Attorneys Robert W. Smith and Christopher J. Eibeler

Reasonable Accommodation

Reasonable AccommodationNew Jersey Employment Discrimination Lawyers

Employees with a physical or mental disability may sometimes need special accommodations in order to perform the essential functions of their job. For example, an employee confined to a wheelchair may need modifications to be made to their work space; someone battling severe depression may need a temporary leave of absence to seek treatment; a worker with arthritis may need a special orthopedic chair to relieve pain.

So long as the request for an accommodation is reasonable, New Jersey and federal laws require employers to grant it. If the accommodation does not put undue strain on the employer (whether financially or logistically), the employer must honor the employee's request and provide the reasonable accommodation. The failure of an employer to accommodate reasonable a request of a disabled employee may be unlawful in certain circumstances and grounds for a discrimination claim.

The New Jersey Law Against Discrimination Requires Employers To Reasonably Accommodate their Handicapped Employees

The New Jersey Law Against Discrimination requires employers to provide reasonable accommodations for their handicapped employees unless the nature and extent of the employee's handicap reasonably precludes job performance.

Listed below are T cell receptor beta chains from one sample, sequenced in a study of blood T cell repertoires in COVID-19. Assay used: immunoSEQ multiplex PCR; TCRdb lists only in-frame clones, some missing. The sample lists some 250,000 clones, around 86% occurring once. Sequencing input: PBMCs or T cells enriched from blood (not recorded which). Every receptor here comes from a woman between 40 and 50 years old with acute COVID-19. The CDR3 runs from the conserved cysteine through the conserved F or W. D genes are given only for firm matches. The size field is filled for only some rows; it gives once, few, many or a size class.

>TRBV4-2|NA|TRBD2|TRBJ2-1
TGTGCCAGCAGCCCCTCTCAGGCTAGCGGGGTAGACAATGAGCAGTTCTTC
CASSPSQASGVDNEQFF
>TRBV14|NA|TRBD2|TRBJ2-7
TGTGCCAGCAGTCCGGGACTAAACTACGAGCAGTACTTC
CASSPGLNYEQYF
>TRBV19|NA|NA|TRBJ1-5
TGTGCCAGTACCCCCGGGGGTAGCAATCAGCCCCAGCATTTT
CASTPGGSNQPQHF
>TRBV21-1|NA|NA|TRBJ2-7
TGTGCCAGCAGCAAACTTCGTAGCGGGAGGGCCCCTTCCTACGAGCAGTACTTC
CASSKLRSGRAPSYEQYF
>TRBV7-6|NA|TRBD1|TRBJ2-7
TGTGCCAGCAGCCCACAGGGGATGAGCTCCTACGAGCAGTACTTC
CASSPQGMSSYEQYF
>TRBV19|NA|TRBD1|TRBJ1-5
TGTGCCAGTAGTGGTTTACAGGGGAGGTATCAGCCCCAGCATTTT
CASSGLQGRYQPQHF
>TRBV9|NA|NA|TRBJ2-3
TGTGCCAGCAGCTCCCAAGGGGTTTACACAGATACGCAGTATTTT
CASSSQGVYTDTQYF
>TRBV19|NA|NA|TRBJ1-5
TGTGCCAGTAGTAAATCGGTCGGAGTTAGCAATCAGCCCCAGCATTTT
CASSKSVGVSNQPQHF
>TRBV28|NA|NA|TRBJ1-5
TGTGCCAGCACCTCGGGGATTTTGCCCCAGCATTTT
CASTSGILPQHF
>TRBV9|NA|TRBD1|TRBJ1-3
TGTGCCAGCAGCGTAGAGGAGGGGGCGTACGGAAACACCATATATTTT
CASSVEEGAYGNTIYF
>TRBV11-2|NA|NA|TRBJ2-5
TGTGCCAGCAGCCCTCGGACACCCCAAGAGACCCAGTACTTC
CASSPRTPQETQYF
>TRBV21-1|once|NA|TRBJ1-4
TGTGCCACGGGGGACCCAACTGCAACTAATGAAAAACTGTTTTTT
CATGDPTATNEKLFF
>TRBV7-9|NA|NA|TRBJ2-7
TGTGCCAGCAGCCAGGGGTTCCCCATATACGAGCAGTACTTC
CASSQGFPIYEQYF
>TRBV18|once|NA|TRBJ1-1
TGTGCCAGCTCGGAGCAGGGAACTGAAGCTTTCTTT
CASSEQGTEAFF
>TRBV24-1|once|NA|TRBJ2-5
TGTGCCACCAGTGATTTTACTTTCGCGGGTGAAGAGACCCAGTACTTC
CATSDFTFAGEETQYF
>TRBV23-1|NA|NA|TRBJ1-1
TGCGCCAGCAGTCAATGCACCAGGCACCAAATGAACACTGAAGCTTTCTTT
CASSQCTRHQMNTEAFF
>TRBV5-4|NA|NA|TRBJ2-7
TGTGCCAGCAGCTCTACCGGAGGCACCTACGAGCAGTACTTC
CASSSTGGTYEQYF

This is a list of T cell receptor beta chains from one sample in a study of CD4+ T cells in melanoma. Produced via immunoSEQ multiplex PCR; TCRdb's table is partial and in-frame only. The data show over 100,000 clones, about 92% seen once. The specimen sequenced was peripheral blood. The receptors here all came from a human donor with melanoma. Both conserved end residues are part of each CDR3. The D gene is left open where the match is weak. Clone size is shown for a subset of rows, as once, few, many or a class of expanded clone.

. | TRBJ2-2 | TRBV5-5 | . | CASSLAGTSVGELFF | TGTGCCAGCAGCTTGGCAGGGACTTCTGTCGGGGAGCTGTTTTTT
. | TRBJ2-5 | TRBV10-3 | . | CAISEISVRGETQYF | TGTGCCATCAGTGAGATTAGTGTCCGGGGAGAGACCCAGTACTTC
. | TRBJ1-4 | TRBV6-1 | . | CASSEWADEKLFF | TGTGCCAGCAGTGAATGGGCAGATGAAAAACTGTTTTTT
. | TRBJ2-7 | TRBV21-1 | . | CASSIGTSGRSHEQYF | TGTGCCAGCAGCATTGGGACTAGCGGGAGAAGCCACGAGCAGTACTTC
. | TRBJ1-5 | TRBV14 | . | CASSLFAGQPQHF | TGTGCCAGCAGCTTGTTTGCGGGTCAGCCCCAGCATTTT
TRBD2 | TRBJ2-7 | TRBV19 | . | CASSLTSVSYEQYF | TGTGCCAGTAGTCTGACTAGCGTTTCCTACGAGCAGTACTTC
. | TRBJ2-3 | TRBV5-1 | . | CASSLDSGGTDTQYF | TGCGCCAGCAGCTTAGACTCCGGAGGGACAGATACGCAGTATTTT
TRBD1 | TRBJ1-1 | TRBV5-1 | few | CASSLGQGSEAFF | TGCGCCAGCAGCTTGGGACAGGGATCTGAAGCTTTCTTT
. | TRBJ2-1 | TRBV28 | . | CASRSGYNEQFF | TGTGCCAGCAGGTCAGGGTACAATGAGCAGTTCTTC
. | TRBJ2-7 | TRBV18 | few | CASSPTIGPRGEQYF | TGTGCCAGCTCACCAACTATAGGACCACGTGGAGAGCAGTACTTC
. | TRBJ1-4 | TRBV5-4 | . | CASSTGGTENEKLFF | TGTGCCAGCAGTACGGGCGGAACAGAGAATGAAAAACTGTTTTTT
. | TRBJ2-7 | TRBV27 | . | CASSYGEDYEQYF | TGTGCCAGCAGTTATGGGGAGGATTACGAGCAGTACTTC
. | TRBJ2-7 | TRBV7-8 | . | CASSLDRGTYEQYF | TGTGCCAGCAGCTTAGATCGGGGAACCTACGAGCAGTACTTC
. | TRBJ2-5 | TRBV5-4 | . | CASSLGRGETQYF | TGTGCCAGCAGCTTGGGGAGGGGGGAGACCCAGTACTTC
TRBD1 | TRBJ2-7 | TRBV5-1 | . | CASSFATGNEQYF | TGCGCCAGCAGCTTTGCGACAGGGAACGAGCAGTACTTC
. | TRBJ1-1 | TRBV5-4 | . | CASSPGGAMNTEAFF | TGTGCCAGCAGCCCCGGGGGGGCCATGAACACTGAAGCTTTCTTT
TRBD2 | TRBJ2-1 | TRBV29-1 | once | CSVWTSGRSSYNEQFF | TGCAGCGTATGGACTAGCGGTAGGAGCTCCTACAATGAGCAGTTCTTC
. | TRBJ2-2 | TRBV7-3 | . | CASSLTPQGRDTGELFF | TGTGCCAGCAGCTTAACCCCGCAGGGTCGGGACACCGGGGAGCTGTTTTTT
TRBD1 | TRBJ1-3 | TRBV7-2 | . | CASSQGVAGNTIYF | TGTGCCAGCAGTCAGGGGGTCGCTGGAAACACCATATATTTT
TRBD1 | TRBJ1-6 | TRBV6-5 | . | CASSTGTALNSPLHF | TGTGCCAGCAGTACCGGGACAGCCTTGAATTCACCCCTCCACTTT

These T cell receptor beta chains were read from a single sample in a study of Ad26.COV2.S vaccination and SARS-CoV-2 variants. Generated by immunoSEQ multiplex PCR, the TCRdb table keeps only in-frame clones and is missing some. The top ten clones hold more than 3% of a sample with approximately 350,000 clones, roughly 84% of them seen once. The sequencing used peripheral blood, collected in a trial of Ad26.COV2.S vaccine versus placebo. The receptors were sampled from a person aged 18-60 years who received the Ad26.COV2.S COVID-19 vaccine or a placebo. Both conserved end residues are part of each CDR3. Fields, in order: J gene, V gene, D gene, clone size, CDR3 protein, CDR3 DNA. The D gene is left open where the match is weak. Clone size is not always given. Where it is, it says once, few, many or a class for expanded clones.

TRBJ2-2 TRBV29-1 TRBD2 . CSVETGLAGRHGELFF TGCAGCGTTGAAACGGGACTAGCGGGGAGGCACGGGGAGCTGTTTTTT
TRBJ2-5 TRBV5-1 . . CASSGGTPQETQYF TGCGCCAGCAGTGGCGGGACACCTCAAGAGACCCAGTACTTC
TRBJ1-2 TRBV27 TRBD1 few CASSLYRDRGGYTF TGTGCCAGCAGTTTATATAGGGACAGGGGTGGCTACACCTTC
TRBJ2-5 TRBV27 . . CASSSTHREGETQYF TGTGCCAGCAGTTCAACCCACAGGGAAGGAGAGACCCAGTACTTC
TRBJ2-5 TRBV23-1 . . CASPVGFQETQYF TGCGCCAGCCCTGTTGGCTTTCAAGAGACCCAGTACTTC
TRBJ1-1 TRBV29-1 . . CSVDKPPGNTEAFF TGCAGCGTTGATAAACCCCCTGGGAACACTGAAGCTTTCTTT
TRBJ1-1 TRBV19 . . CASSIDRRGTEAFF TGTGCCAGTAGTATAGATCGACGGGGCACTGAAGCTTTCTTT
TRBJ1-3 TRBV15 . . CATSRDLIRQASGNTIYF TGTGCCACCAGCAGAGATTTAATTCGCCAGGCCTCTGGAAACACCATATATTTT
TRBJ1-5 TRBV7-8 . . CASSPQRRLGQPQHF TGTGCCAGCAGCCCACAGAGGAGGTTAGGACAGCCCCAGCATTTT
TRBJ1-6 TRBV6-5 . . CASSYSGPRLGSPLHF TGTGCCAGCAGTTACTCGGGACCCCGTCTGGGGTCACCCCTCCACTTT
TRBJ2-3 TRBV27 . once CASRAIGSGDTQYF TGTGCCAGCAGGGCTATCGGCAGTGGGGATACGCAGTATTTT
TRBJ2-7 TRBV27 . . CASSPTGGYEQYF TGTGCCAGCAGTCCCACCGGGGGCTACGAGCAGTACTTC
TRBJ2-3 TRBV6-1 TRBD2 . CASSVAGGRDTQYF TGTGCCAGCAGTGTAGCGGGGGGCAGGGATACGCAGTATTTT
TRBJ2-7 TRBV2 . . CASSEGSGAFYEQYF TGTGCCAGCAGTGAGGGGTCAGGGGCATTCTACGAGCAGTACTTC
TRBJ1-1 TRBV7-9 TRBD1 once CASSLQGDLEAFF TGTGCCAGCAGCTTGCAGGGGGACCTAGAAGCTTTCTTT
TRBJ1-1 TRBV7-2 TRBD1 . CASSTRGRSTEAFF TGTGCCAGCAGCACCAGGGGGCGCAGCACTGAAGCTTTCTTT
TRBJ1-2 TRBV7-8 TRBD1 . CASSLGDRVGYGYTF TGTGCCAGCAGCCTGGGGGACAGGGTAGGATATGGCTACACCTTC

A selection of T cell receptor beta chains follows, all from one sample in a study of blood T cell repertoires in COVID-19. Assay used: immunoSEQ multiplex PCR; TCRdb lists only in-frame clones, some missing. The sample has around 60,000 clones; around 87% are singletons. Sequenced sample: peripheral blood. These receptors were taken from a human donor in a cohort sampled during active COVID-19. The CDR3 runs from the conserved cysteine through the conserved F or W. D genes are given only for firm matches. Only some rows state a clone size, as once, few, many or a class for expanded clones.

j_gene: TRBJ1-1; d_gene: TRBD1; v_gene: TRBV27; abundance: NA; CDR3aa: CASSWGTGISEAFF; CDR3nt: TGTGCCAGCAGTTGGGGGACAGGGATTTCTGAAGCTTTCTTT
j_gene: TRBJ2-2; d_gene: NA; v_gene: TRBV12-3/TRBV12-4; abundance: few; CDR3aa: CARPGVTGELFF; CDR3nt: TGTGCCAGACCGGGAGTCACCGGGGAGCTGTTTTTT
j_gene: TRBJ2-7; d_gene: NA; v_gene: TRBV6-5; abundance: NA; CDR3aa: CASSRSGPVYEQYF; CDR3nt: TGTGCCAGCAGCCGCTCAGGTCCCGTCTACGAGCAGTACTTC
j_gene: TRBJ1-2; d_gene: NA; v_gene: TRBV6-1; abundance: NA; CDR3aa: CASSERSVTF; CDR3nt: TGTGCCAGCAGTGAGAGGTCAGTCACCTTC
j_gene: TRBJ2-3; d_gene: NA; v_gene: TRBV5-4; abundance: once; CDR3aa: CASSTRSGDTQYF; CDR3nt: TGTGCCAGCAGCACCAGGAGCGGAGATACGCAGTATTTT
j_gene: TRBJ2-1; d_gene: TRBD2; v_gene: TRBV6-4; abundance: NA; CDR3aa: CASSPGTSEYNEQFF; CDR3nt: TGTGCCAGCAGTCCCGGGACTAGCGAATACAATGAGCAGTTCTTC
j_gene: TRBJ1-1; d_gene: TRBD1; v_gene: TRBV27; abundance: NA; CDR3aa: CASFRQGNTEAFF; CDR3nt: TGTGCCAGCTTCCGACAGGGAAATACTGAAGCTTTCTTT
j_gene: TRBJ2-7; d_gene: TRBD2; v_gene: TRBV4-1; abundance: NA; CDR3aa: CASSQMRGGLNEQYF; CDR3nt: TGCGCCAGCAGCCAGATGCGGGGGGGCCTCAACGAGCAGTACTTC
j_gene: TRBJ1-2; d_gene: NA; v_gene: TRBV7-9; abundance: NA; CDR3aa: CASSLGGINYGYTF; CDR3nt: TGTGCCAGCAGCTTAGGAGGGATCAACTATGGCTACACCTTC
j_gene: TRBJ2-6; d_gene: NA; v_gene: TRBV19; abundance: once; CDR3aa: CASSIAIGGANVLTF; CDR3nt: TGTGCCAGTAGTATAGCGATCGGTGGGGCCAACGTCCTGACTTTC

In a disability discrimination lawsuit alleging failure to reasonably accommodate, the employee must show that he or she (1) has a disability; (2) is otherwise qualified to perform the essential functions of the job, with or without the accommodation by the employer, and (3) nonetheless suffered an adverse employment action because of the handicap.

An employer's duty to reasonably accommodate is triggered when an employee requests assistance to perform their work duties as a result of their disability. In requesting the accommodation, the employee need not put the request in writing or even use the phrase reasonable accommodation. An employee may use plain English and need not mention the New Jersey Law Against Discrimination, Americans with Disabilities Act or any other legal source requiring accommodation. While there are no magic words to seek an accommodation, the employee, however, must make clear that assistance is desired for his or her disability.

Examples of a workplace reasonable accommodation may include making facilities ready accessible and usable to handicapped individuals, job restructuring (including part-time or modified work schedules), medical leaves of absence, acquisition or modification of equipment or devices or job reassignments.

Once the employee requests assistance from his or her employer, both the employer and the employee have a duty to act in good faith in the search for appropriate reasonable accommodation. To determine what appropriate accommodation is necessary, the employer must initiate an informal "interactive process" with the employee. The "interactive process" is used to identify the potential reasonable accommodations that could be adopted to overcome the employee's precise limitations resulting from the disability.

To show that an employer failed to participate in the interactive process, a disabled employee must demonstrate that (1) the employer knew about the employee's disability; (2) the employee requested accommodations or assistance for her disability; (3) the employer did not make a good faith effort to assist the employee in seeking accommodations; and (4) the employee could have been reasonably accommodated but for the employer's lack of good faith.